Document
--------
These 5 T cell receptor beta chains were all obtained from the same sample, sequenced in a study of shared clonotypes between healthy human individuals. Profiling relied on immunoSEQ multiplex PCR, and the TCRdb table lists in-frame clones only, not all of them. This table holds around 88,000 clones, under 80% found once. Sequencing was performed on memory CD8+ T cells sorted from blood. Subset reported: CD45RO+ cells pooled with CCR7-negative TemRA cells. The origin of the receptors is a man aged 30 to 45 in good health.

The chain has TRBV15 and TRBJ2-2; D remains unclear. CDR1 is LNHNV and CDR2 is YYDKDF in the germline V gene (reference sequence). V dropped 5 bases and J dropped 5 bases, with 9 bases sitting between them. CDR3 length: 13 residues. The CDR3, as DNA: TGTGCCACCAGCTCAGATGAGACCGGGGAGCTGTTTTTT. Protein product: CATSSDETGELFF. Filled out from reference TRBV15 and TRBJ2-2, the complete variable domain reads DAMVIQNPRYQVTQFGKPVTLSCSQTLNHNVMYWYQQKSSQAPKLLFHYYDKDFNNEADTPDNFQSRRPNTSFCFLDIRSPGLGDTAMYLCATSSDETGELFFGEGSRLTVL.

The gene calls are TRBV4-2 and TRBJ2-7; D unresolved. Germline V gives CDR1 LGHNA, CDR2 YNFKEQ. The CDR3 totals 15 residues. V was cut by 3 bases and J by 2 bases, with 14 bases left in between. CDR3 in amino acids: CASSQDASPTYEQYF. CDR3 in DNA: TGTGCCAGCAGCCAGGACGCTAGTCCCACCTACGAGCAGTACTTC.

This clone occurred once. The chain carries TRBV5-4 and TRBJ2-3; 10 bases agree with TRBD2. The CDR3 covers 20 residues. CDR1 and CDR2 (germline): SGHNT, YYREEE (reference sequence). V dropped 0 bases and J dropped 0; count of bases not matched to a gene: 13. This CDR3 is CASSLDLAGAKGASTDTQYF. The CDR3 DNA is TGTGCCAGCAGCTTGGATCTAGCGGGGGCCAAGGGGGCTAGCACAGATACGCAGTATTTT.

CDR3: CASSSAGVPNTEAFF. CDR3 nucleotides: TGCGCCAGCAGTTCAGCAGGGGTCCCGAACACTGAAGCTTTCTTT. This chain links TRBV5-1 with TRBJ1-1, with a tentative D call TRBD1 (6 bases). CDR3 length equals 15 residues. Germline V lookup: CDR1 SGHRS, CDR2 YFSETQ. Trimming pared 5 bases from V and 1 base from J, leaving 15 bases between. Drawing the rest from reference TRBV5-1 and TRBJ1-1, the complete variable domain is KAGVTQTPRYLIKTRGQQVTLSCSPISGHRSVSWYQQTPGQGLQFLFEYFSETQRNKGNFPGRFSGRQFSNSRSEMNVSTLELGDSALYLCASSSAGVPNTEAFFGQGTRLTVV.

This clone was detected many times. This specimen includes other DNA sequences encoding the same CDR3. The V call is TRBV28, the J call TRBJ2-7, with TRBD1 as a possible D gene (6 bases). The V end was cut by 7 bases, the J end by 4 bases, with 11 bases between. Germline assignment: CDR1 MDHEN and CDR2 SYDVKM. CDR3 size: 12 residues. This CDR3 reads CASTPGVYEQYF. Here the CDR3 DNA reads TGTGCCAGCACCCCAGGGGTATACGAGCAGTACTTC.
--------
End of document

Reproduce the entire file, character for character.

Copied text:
These 5 T cell receptor beta chains were all obtained from the same sample, sequenced in a study of shared clonotypes between healthy human individuals. Profiling relied on immunoSEQ multiplex PCR, and the TCRdb table lists in-frame clones only, not all of them. This table holds around 88,000 clones, under 80% found once. Sequencing was performed on memory CD8+ T cells sorted from blood. Subset reported: CD45RO+ cells pooled with CCR7-negative TemRA cells. The origin of the receptors is a man aged 30 to 45 in good health.

The chain has TRBV15 and TRBJ2-2; D remains unclear. CDR1 is LNHNV and CDR2 is YYDKDF in the germline V gene (reference sequence). V dropped 5 bases and J dropped 5 bases, with 9 bases sitting between them. CDR3 length: 13 residues. The CDR3, as DNA: TGTGCCACCAGCTCAGATGAGACCGGGGAGCTGTTTTTT. Protein product: CATSSDETGELFF. Filled out from reference TRBV15 and TRBJ2-2, the complete variable domain reads DAMVIQNPRYQVTQFGKPVTLSCSQTLNHNVMYWYQQKSSQAPKLLFHYYDKDFNNEADTPDNFQSRRPNTSFCFLDIRSPGLGDTAMYLCATSSDETGELFFGEGSRLTVL.

The gene calls are TRBV4-2 and TRBJ2-7; D unresolved. Germline V gives CDR1 LGHNA, CDR2 YNFKEQ. The CDR3 totals 15 residues. V was cut by 3 bases and J by 2 bases, with 14 bases left in between. CDR3 in amino acids: CASSQDASPTYEQYF. CDR3 in DNA: TGTGCCAGCAGCCAGGACGCTAGTCCCACCTACGAGCAGTACTTC.

This clone occurred once. The chain carries TRBV5-4 and TRBJ2-3; 10 bases agree with TRBD2. The CDR3 covers 20 residues. CDR1 and CDR2 (germline): SGHNT, YYREEE (reference sequence). V dropped 0 bases and J dropped 0; count of bases not matched to a gene: 13. This CDR3 is CASSLDLAGAKGASTDTQYF. The CDR3 DNA is TGTGCCAGCAGCTTGGATCTAGCGGGGGCCAAGGGGGCTAGCACAGATACGCAGTATTTT.

CDR3: CASSSAGVPNTEAFF. CDR3 nucleotides: TGCGCCAGCAGTTCAGCAGGGGTCCCGAACACTGAAGCTTTCTTT. This chain links TRBV5-1 with TRBJ1-1, with a tentative D call TRBD1 (6 bases). CDR3 length equals 15 residues. Germline V lookup: CDR1 SGHRS, CDR2 YFSETQ. Trimming pared 5 bases from V and 1 base from J, leaving 15 bases between. Drawing the rest from reference TRBV5-1 and TRBJ1-1, the complete variable domain is KAGVTQTPRYLIKTRGQQVTLSCSPISGHRSVSWYQQTPGQGLQFLFEYFSETQRNKGNFPGRFSGRQFSNSRSEMNVSTLELGDSALYLCASSSAGVPNTEAFFGQGTRLTVV.

This clone was detected many times. This specimen includes other DNA sequences encoding the same CDR3. The V call is TRBV28, the J call TRBJ2-7, with TRBD1 as a possible D gene (6 bases). The V end was cut by 7 bases, the J end by 4 bases, with 11 bases between. Germline assignment: CDR1 MDHEN and CDR2 SYDVKM. CDR3 size: 12 residues. This CDR3 reads CASTPGVYEQYF. Here the CDR3 DNA reads TGTGCCAGCACCCCAGGGGTATACGAGCAGTACTTC.